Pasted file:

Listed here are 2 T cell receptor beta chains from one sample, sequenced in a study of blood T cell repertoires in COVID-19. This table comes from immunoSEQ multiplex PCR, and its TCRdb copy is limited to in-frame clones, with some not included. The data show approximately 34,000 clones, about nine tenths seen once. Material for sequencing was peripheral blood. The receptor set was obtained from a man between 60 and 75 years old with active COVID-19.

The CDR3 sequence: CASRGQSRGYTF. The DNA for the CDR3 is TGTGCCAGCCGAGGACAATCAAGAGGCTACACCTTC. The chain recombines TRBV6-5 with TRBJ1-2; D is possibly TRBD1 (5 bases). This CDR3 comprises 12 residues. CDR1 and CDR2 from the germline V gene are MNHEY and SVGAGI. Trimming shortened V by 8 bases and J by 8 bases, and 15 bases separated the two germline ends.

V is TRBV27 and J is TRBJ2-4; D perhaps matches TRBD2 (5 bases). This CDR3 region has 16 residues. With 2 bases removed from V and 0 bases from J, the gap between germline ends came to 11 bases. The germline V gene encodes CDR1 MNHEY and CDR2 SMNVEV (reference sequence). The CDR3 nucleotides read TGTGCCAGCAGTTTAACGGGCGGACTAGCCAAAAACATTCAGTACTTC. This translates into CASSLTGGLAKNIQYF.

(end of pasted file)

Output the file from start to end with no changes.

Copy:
Listed here are 2 T cell receptor beta chains from one sample, sequenced in a study of blood T cell repertoires in COVID-19. This table comes from immunoSEQ multiplex PCR, and its TCRdb copy is limited to in-frame clones, with some not included. The data show approximately 34,000 clones, about nine tenths seen once. Material for sequencing was peripheral blood. The receptor set was obtained from a man between 60 and 75 years old with active COVID-19.

The CDR3 sequence: CASRGQSRGYTF. The DNA for the CDR3 is TGTGCCAGCCGAGGACAATCAAGAGGCTACACCTTC. The chain recombines TRBV6-5 with TRBJ1-2; D is possibly TRBD1 (5 bases). This CDR3 comprises 12 residues. CDR1 and CDR2 from the germline V gene are MNHEY and SVGAGI. Trimming shortened V by 8 bases and J by 8 bases, and 15 bases separated the two germline ends.

V is TRBV27 and J is TRBJ2-4; D perhaps matches TRBD2 (5 bases). This CDR3 region has 16 residues. With 2 bases removed from V and 0 bases from J, the gap between germline ends came to 11 bases. The germline V gene encodes CDR1 MNHEY and CDR2 SMNVEV (reference sequence). The CDR3 nucleotides read TGTGCCAGCAGTTTAACGGGCGGACTAGCCAAAAACATTCAGTACTTC. This translates into CASSLTGGLAKNIQYF.